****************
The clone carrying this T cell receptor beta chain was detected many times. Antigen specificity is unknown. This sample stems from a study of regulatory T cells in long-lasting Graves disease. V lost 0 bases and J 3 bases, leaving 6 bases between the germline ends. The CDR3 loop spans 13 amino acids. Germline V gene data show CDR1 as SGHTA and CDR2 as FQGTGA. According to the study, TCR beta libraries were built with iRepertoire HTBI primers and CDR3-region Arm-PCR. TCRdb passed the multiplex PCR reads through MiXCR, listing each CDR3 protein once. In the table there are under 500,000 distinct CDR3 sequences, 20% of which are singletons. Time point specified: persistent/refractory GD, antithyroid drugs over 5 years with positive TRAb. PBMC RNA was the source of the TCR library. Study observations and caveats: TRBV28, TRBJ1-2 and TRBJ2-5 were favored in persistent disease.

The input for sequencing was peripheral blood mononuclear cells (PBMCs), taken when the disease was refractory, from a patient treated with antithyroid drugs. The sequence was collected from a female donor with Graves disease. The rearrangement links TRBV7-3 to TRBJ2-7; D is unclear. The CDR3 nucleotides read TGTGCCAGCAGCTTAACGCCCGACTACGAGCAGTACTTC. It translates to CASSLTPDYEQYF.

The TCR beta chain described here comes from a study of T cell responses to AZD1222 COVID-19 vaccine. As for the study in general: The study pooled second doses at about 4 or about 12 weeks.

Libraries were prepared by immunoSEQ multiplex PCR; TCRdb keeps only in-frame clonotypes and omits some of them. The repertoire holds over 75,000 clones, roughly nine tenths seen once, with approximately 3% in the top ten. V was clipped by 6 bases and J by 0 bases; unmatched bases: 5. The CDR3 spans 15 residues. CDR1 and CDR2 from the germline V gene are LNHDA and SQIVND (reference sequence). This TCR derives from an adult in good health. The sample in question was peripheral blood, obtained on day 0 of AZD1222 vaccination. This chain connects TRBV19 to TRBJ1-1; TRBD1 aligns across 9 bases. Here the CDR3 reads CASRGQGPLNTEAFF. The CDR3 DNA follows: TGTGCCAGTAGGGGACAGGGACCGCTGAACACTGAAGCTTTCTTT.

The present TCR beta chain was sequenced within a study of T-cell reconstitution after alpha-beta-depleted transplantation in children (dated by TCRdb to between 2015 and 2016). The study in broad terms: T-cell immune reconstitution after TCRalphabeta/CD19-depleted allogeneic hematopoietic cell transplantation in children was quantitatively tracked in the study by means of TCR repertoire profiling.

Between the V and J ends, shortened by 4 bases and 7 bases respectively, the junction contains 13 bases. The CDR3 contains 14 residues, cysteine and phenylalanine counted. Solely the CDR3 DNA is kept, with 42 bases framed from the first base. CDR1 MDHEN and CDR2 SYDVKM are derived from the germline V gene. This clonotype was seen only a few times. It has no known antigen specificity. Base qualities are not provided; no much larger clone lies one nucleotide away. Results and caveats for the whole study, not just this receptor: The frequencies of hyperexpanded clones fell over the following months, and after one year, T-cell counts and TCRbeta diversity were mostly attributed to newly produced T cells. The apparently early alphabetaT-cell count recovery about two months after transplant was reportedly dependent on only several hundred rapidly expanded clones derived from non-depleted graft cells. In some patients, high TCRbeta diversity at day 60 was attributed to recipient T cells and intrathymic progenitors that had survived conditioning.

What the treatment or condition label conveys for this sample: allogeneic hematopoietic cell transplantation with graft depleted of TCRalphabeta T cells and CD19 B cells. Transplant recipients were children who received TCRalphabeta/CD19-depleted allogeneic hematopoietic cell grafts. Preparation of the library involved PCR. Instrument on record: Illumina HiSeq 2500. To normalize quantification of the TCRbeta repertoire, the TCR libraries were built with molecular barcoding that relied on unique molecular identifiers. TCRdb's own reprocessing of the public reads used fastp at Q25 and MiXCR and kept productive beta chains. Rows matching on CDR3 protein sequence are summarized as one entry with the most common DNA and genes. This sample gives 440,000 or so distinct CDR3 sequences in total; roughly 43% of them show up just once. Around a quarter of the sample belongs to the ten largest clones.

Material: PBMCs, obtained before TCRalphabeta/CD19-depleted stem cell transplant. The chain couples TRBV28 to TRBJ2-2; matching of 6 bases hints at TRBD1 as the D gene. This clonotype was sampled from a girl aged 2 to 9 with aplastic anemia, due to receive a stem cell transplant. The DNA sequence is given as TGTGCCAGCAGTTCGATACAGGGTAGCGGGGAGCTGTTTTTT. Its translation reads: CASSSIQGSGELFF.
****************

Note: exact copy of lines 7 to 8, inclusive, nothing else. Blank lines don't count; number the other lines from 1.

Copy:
What the treatment or condition label conveys for this sample: allogeneic hematopoietic cell transplantation with graft depleted of TCRalphabeta T cells and CD19 B cells. Transplant recipients were children who received TCRalphabeta/CD19-depleted allogeneic hematopoietic cell grafts. Preparation of the library involved PCR. Instrument on record: Illumina HiSeq 2500. To normalize quantification of the TCRbeta repertoire, the TCR libraries were built with molecular barcoding that relied on unique molecular identifiers. TCRdb's own reprocessing of the public reads used fastp at Q25 and MiXCR and kept productive beta chains. Rows matching on CDR3 protein sequence are summarized as one entry with the most common DNA and genes. This sample gives 440,000 or so distinct CDR3 sequences in total; roughly 43% of them show up just once. Around a quarter of the sample belongs to the ten largest clones.

Material: PBMCs, obtained before TCRalphabeta/CD19-depleted stem cell transplant. The chain couples TRBV28 to TRBJ2-2; matching of 6 bases hints at TRBD1 as the D gene. This clonotype was sampled from a girl aged 2 to 9 with aplastic anemia, due to receive a stem cell transplant. The DNA sequence is given as TGTGCCAGCAGTTCGATACAGGGTAGCGGGGAGCTGTTTTTT. Its translation reads: CASSSIQGSGELFF.